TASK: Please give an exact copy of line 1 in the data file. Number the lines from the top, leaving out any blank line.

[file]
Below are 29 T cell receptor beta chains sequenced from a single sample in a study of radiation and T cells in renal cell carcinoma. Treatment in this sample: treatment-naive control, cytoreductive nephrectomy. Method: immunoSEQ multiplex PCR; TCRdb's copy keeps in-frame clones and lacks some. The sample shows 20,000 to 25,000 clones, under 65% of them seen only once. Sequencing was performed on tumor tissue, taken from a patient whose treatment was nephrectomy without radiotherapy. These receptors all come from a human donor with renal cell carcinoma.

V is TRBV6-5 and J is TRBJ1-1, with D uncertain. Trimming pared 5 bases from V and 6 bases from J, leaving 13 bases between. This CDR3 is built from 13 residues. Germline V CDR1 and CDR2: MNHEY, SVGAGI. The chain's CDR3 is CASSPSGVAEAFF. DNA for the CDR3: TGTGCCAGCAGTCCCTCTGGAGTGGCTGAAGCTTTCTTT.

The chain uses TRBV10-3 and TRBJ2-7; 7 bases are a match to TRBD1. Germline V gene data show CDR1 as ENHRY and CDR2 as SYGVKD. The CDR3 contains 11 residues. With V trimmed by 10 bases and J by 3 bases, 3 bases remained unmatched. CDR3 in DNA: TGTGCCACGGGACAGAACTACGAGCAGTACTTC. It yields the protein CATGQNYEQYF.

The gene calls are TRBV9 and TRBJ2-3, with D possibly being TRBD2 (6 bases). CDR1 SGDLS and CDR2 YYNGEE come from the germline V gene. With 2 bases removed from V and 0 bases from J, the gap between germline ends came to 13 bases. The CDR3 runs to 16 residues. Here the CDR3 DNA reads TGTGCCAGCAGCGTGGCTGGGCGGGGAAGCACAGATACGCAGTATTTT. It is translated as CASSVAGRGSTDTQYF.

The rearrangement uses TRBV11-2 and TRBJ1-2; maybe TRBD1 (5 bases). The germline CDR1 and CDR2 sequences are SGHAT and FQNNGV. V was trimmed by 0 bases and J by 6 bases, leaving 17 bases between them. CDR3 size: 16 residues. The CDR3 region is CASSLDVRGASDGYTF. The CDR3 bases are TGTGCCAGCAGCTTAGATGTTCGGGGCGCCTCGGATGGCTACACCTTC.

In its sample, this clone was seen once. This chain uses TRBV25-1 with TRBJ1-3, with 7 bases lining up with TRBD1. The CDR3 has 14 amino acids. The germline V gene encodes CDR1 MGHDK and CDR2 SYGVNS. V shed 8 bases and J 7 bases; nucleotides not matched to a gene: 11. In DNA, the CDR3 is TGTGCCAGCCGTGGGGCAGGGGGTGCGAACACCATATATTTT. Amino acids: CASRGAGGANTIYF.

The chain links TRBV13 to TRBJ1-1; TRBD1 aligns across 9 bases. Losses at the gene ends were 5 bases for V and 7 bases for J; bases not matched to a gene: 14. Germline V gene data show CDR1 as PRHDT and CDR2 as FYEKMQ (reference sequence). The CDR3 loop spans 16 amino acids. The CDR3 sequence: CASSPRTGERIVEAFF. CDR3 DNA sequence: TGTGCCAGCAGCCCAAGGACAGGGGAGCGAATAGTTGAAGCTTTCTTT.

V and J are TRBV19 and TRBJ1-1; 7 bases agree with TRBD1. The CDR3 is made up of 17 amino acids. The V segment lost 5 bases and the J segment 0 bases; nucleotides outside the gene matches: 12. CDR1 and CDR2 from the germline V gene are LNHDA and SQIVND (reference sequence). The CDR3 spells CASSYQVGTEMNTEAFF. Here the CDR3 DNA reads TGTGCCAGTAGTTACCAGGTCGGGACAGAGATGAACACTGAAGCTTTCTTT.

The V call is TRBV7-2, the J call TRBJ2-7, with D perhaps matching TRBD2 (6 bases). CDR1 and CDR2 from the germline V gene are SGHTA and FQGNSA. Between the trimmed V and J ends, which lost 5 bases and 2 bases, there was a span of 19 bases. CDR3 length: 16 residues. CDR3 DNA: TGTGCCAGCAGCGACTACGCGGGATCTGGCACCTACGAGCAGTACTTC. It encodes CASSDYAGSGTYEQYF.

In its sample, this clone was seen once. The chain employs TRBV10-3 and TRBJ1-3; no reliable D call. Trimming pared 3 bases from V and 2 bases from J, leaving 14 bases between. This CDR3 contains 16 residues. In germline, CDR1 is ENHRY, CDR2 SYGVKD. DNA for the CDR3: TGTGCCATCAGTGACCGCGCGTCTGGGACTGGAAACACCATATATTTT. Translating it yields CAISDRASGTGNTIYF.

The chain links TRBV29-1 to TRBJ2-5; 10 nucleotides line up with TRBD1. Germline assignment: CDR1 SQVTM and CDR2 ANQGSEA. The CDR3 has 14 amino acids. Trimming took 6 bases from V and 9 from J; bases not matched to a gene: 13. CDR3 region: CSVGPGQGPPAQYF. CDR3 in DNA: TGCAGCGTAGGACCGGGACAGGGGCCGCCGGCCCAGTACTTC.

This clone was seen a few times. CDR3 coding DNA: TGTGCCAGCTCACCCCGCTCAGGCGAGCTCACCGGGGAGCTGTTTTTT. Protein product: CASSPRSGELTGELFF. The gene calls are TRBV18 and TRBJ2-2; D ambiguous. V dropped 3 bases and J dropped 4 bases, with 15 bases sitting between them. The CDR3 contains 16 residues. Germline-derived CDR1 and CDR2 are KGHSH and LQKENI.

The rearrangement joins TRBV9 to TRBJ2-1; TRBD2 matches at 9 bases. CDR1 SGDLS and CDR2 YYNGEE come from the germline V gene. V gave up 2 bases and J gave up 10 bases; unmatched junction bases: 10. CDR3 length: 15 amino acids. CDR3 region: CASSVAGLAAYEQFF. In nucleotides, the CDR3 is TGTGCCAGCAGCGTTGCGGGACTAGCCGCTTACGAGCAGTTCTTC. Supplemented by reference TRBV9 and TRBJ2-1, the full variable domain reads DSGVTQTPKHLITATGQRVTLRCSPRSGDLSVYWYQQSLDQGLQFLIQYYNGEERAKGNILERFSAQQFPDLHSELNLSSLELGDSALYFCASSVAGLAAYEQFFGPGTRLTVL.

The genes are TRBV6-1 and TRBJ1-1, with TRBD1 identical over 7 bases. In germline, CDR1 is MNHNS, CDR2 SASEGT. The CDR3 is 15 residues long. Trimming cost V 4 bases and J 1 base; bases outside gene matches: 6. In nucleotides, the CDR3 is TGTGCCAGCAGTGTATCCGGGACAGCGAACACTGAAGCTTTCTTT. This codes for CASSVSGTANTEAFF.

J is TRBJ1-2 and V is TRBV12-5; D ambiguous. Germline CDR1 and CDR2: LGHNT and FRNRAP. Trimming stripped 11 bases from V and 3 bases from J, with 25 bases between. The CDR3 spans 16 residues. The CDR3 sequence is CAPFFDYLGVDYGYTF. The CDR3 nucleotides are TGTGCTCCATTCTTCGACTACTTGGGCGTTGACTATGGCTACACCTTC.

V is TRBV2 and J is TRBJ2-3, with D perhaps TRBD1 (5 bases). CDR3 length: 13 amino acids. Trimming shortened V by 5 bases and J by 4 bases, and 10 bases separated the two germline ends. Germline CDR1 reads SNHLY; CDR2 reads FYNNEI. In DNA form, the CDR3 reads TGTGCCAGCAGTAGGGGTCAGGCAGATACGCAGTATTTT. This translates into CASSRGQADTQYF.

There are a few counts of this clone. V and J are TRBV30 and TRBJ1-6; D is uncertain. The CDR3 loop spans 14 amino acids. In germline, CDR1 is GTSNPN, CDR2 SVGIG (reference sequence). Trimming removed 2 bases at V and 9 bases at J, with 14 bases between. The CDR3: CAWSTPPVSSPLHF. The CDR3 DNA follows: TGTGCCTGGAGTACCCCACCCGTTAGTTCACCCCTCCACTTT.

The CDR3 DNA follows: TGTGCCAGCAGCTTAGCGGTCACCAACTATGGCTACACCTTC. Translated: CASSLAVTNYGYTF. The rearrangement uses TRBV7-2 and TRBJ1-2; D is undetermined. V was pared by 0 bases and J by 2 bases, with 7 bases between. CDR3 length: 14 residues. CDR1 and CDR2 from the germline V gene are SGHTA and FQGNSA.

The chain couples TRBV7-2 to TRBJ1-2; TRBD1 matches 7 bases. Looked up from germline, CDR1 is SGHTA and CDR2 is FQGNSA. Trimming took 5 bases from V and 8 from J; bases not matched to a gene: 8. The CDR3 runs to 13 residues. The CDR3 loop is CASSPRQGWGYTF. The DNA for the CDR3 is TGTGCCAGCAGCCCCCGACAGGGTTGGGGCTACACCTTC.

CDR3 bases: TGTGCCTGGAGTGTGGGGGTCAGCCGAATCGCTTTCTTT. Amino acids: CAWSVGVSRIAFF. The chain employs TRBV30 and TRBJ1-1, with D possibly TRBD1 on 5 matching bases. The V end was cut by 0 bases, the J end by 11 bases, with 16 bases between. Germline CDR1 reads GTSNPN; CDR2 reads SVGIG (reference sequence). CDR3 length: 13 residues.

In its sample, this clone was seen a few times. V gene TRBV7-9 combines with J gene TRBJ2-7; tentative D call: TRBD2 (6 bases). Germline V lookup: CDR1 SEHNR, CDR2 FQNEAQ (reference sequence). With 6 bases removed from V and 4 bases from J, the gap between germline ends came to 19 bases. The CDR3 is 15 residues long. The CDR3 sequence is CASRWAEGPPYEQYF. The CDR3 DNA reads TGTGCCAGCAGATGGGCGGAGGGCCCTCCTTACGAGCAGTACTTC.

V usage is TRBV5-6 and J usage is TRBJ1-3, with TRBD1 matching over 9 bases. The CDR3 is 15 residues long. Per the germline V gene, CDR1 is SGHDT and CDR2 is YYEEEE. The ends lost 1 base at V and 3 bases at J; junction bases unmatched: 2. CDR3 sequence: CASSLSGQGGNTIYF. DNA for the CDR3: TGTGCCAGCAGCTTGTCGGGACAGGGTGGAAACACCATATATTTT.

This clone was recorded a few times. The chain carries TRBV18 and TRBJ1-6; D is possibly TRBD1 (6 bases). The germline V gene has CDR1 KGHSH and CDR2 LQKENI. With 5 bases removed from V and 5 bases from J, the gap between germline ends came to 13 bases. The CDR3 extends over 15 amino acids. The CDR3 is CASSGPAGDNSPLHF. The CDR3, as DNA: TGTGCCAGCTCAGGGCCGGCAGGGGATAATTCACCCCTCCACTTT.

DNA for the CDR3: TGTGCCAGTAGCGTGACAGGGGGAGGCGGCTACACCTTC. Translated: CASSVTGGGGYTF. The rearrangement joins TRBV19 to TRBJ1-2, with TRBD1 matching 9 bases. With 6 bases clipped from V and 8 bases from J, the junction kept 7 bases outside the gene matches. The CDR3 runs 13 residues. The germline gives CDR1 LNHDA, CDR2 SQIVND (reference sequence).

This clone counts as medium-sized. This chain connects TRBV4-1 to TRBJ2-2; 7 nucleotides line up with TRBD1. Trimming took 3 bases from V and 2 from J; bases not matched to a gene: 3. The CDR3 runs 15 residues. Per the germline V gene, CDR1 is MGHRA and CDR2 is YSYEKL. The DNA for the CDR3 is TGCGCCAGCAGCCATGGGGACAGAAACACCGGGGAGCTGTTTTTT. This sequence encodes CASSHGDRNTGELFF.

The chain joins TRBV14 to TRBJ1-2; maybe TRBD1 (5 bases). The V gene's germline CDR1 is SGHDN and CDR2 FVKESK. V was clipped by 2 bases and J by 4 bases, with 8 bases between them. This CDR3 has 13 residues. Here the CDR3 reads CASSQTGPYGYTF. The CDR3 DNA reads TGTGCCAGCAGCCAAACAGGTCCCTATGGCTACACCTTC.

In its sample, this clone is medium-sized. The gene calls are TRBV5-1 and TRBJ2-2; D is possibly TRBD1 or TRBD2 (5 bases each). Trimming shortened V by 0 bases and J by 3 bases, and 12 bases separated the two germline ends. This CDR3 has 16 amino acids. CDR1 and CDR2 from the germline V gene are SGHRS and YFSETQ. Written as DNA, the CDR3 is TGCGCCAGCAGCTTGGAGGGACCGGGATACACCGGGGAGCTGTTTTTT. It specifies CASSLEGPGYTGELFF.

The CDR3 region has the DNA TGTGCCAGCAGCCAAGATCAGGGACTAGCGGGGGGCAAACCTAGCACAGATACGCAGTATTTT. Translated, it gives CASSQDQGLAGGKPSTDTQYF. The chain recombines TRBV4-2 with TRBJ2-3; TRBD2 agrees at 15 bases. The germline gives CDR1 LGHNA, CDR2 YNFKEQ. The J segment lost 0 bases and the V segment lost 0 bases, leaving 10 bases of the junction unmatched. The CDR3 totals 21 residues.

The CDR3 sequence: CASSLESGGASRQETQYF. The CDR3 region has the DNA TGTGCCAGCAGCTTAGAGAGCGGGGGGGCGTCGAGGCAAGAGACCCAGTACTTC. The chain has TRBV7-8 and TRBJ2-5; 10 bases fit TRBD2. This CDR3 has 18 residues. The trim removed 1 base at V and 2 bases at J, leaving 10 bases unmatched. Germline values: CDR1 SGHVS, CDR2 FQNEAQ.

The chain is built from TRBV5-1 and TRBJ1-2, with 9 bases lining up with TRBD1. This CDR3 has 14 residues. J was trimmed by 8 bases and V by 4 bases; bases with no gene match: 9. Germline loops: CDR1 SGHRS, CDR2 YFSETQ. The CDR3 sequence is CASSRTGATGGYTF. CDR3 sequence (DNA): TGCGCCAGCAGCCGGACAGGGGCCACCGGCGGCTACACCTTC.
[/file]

Below are 29 T cell receptor beta chains sequenced from a single sample in a study of radiation and T cells in renal cell carcinoma. Treatment in this sample: treatment-naive control, cytoreductive nephrectomy. Method: immunoSEQ multiplex PCR; TCRdb's copy keeps in-frame clones and lacks some. The sample shows 20,000 to 25,000 clones, under 65% of them seen only once. Sequencing was performed on tumor tissue, taken from a patient whose treatment was nephrectomy without radiotherapy. These receptors all come from a human donor with renal cell carcinoma.